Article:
Workshops to foster citizen water scientists

CITIZEN SCIENCE: Freshwater scientist Murray Palmer (front right) is running a series of two-day workshops to teach skills necessary to monitor water quality and assess the effects of land use on waterways. Picture supplied

WITH the country in the grips of a freshwater crisis a series of workshops will give Tairawhiti citizens the tools required to play their part in fixing it.

Education trust He Awa Ora, He Tai Ora, Healthy Rivers, Living Sea is running three free two-day freshwater monitoring and management workshops between September and December.

Freshwater scientist Murray Palmer said the hands-on workshops would provide participants with the skills necessary to accurately monitor water quality and assess land use effects.

“Clean water is so important to us,” Mr Palmer said.

“It has an intrinsic value, but we also swim in it, catch fish from it and drink it, so we need to understand how we can maintain high water quality and restore degraded water bodies.”

The workshops are aimed at anybody who is keen to better understand their local waterways and landscapes, including farmers, students, teachers, those involved in biodiversity projects, land development, whanau members, Maori land managers, and even those simply interested in checking out different landscapes.

“We will teach the science of water monitoring, so people are able to monitor their local awa, or wetland, and observe the relationship between land use and water quality.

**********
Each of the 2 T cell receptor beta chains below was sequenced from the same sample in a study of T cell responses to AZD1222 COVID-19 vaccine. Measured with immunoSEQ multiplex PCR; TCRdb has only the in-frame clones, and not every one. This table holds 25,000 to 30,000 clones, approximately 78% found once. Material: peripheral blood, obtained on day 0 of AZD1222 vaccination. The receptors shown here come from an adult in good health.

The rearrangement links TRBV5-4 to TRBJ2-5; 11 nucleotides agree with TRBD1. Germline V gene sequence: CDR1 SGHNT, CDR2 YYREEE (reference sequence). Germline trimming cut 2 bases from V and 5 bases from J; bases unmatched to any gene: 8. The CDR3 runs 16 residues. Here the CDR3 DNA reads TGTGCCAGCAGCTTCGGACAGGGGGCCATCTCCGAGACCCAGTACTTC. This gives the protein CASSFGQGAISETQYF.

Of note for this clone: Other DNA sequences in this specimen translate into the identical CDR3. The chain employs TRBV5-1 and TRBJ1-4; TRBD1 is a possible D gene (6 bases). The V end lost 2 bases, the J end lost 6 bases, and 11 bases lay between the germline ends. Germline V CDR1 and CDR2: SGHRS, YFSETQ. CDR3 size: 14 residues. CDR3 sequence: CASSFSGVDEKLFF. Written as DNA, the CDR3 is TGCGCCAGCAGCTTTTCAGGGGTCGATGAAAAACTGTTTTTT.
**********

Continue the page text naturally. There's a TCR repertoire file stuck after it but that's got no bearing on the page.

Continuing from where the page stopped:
“The tools are applicable to everybody. For example with invertebrate (aquatic bugs) monitoring, all you have to do is fossick in the stream and pull out the bugs, and you will know the quality of stream by the different species present.

“The type of vegetation growing around and in streams can also indicate water quality.”

Creating citizen scientists

The workshops are intended to help create citizen scientists.

“There is a big focus internationally on citizen science, especially in areas like freshwater, land use, and soil quality.

“With a bit of commitment the community can substantially increase the amount of freshwater monitoring undertaken than that of just local authorities.”

The first workshop, held in Gisborne from September 21-23, will assess water quality at three different sites: Waihirere Domain and Tuckers Road in the Taruheru River catchment, and Waimata River at Goodwins Road bridge.

“The different sites show how the water changes based on the different environments,” Mr Palmer said.

The Tuckers Road site is just six kilometres downstream from Waihirere, yet the stream transformation is significant.

“In Waihirere the condition of the stream is remarkable, within a healthy terrestrial environment, while at Tuckers Road the stream has become degraded, due to changes in land use involving increased nutrients, stream channelisation, and the removal of native riparian vegetation.

“The change is distressing. The water is often black, with little sensitive aquatic life.”

Site monitoring will involve habitat assessments, measuring flow velocity and volume, water quality sampling, and periphyton (attached algae) and macroinvertebrate surveys.

The workshops are supported by a $12,000 grant from the Eastland Community Trust, and delivered in collaboration with Nelson-based independent science organisation the Cawthron Institute.

The second workshop will likely be near Ruatoria in October and the third near Wharekahika (Hicks Bay) in December.

The workshops are free, although koha is accepted, and participants are asked to provide their own food or food to share.

Details of venues will be provided, and accommodation may be available at distant sites. Recognition of participants’ learning will be provided.